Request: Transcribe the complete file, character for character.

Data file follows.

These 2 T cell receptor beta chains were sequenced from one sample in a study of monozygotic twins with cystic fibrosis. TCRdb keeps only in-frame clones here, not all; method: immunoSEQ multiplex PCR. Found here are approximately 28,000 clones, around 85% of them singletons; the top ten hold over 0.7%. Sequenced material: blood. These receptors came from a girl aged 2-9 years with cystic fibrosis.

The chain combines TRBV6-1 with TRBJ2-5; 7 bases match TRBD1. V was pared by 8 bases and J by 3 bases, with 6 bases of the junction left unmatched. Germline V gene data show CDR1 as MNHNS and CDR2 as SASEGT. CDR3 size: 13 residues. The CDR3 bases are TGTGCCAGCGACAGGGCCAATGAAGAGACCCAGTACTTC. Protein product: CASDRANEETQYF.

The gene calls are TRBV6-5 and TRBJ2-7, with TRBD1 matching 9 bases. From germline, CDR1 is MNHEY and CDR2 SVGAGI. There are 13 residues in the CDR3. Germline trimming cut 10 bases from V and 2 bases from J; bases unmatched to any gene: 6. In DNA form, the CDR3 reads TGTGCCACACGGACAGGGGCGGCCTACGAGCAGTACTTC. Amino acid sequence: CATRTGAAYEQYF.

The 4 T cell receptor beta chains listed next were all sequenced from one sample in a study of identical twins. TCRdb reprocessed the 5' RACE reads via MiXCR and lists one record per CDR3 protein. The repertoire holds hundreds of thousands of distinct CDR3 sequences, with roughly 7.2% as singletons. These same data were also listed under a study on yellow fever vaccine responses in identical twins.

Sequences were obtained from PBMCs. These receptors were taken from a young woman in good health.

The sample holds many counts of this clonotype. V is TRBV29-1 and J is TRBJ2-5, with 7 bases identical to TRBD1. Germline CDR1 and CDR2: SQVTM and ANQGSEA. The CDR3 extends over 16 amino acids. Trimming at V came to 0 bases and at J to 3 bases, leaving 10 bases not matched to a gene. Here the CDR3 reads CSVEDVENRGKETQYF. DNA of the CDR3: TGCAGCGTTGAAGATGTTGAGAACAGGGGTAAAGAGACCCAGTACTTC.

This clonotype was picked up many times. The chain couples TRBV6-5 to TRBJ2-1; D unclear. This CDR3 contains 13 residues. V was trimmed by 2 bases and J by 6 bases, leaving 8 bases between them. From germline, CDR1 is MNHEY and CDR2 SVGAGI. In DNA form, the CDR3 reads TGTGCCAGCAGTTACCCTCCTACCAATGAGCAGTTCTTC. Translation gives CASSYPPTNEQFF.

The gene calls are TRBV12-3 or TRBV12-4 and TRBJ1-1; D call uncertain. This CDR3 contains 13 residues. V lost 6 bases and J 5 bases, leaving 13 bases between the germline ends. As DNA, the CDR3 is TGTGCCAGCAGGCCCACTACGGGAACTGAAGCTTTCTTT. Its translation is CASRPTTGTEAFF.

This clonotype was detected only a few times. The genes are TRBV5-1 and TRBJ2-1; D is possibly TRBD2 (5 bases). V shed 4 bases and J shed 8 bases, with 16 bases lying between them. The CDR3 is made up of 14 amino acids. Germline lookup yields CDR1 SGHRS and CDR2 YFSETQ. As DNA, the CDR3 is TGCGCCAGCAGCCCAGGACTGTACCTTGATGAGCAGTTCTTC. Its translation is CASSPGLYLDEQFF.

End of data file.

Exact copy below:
These 2 T cell receptor beta chains were sequenced from one sample in a study of monozygotic twins with cystic fibrosis. TCRdb keeps only in-frame clones here, not all; method: immunoSEQ multiplex PCR. Found here are approximately 28,000 clones, around 85% of them singletons; the top ten hold over 0.7%. Sequenced material: blood. These receptors came from a girl aged 2-9 years with cystic fibrosis.

The chain combines TRBV6-1 with TRBJ2-5; 7 bases match TRBD1. V was pared by 8 bases and J by 3 bases, with 6 bases of the junction left unmatched. Germline V gene data show CDR1 as MNHNS and CDR2 as SASEGT. CDR3 size: 13 residues. The CDR3 bases are TGTGCCAGCGACAGGGCCAATGAAGAGACCCAGTACTTC. Protein product: CASDRANEETQYF.

The gene calls are TRBV6-5 and TRBJ2-7, with TRBD1 matching 9 bases. From germline, CDR1 is MNHEY and CDR2 SVGAGI. There are 13 residues in the CDR3. Germline trimming cut 10 bases from V and 2 bases from J; bases unmatched to any gene: 6. In DNA form, the CDR3 reads TGTGCCACACGGACAGGGGCGGCCTACGAGCAGTACTTC. Amino acid sequence: CATRTGAAYEQYF.

The 4 T cell receptor beta chains listed next were all sequenced from one sample in a study of identical twins. TCRdb reprocessed the 5' RACE reads via MiXCR and lists one record per CDR3 protein. The repertoire holds hundreds of thousands of distinct CDR3 sequences, with roughly 7.2% as singletons. These same data were also listed under a study on yellow fever vaccine responses in identical twins.

Sequences were obtained from PBMCs. These receptors were taken from a young woman in good health.

The sample holds many counts of this clonotype. V is TRBV29-1 and J is TRBJ2-5, with 7 bases identical to TRBD1. Germline CDR1 and CDR2: SQVTM and ANQGSEA. The CDR3 extends over 16 amino acids. Trimming at V came to 0 bases and at J to 3 bases, leaving 10 bases not matched to a gene. Here the CDR3 reads CSVEDVENRGKETQYF. DNA of the CDR3: TGCAGCGTTGAAGATGTTGAGAACAGGGGTAAAGAGACCCAGTACTTC.

This clonotype was picked up many times. The chain couples TRBV6-5 to TRBJ2-1; D unclear. This CDR3 contains 13 residues. V was trimmed by 2 bases and J by 6 bases, leaving 8 bases between them. From germline, CDR1 is MNHEY and CDR2 SVGAGI. In DNA form, the CDR3 reads TGTGCCAGCAGTTACCCTCCTACCAATGAGCAGTTCTTC. Translation gives CASSYPPTNEQFF.

The gene calls are TRBV12-3 or TRBV12-4 and TRBJ1-1; D call uncertain. This CDR3 contains 13 residues. V lost 6 bases and J 5 bases, leaving 13 bases between the germline ends. As DNA, the CDR3 is TGTGCCAGCAGGCCCACTACGGGAACTGAAGCTTTCTTT. Its translation is CASRPTTGTEAFF.

This clonotype was detected only a few times. The genes are TRBV5-1 and TRBJ2-1; D is possibly TRBD2 (5 bases). V shed 4 bases and J shed 8 bases, with 16 bases lying between them. The CDR3 is made up of 14 amino acids. Germline lookup yields CDR1 SGHRS and CDR2 YFSETQ. As DNA, the CDR3 is TGCGCCAGCAGCCCAGGACTGTACCTTGATGAGCAGTTCTTC. Its translation is CASSPGLYLDEQFF.